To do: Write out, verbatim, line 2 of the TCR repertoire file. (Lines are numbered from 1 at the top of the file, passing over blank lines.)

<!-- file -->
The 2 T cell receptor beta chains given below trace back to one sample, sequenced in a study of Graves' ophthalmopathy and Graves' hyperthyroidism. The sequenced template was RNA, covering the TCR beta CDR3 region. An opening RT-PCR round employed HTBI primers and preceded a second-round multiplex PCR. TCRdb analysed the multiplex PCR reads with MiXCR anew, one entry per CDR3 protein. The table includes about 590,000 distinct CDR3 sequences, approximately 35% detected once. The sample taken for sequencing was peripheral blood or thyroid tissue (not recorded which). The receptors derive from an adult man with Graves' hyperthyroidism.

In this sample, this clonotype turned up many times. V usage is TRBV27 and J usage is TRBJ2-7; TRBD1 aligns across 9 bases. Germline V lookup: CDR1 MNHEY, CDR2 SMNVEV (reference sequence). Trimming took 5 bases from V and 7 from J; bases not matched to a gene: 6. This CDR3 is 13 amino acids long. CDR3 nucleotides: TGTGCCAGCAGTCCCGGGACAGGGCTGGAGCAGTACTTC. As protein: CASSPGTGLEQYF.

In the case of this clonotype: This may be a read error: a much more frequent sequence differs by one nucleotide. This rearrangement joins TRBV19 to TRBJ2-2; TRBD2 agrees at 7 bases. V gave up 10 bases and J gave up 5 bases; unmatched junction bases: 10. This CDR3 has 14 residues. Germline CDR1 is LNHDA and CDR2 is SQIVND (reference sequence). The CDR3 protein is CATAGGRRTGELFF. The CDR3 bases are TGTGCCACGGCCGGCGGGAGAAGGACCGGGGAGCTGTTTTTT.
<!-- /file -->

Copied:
In this sample, this clonotype turned up many times. V usage is TRBV27 and J usage is TRBJ2-7; TRBD1 aligns across 9 bases. Germline V lookup: CDR1 MNHEY, CDR2 SMNVEV (reference sequence). Trimming took 5 bases from V and 7 from J; bases not matched to a gene: 6. This CDR3 is 13 amino acids long. CDR3 nucleotides: TGTGCCAGCAGTCCCGGGACAGGGCTGGAGCAGTACTTC. As protein: CASSPGTGLEQYF.